Yaksha Ruthless Operations (야차) is a crime-drama-thriller movie directed by Na Hyun and stars Sul Kyung-gu, Park Hae-soo, Yang Dong-keun, and Lee El, alongside other cast members. The movie has a runtime of 125 minutes.
Netflix describes the movie as:
On assignment in a perilous city to inspect a Black Ops team and its notorious leader, an upstanding prosecutor steps into a deadly war between spies.
– Yaksha Ruthless Operations review does not contain spoilers –
When you have two people from Squid Gameyou know it’s going to be interesting. Yaksha Ruthless Operations makes it clear from the first scene that it is not kidding around – a Buddha bomb, a chase sequence, and running over someone; these are just some of the things that you see when you start watching this action-adventure movie. From there on out, it’s a showcasing of power, greed and politics.
Let’s get one thing clear – Yaksha Ruthless Operations is a beautiful film. The colors are rich and the nighttime scenes look ravishing, especially those of the skyline. It’s a treat to watch and the background score is great as well. Another thing that is absolutely necessary when it comes to action movies, is, obviously, the action sequences. I found the action sequences to be quite simple yet effective. Lots of gunfire instead of hand-to-hand combat. It’s nothing out of the world, but it’s not bad. I wish they had tried to do more interesting stuff instead of just shooting bullets from one end to the other. But, they don’t. So that’s something that you need to be ok with.
As Prosecutor Ji-hoon travels to Shenyang on an undercover NIS mission, he uncovers more than he bargained for. As he learns things about the seedy underground of an area teeming with spies, you are reeled into the darkness with another operative, nicknamed Yaksha. It’s a slow-burn with tones of dialogue and is thrilling in some places. The movie takes its time to go to Shenyang but when it does, it picks up its pace quickly.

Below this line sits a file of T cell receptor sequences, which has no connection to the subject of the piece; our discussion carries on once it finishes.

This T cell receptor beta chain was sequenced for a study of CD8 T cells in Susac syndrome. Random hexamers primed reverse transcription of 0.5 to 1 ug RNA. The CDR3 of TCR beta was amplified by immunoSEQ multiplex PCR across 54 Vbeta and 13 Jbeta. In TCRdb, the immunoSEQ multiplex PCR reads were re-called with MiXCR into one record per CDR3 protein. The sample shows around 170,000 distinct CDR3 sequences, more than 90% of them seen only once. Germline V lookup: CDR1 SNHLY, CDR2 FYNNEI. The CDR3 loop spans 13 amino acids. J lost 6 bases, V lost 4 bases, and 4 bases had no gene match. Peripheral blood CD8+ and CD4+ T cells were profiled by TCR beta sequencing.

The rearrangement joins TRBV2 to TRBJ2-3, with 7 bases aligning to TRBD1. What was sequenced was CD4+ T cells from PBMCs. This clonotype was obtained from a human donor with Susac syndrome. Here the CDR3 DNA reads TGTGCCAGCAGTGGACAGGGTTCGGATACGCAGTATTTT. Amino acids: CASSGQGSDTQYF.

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Yaksha Ruthless Operations, however, is more politically motivated than action. You get long sequences of conversation where there are expositions and explanations for what’s going on and it’s tamer than what I honestly expected. It doesn’t make it bad or boring, but it definitely is different from the expectations one might have when it comes to movies such as these. It’s interesting to walk down the Chinese alleys filled with secrets and spies… and the occasional rat infestation.
Although without many quick fights, the movie thrills and chills quite well and you’ll be glued to the screen regardless. As the group does one crazy thing after the other, you wonder who else is corrupted and whether another nation is involved in the shitshow. All said and done, at 2 hours, however, it does drag after a while. It showcases a variation of the same things that bog down such a vast runtime and a quicker resolution would’ve made this more of an interesting watch.
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Either way, the movie has some great chemistry among the various characters, especially between Ji-hoon and Kang-in. While the former is the most law-abiding citizen out there, the latter feels like the law doesn’t apply to him. So, you can only imagine how that can turn out. It’s entertaining watching them bicker and fight constantly in these high-pressure situations.
Summing up: Yaksha Ruthless Operations
Yaksha Ruthless Operations is interesting and high-octane although its 2-hour runtime can create somewhat of a problem. It’s a bit sluggish during the last leg and devoid of the action we desperately crave, kind of making watching this a mixed bag.
Yaksha: Ruthless Operations is streaming on Netflix.
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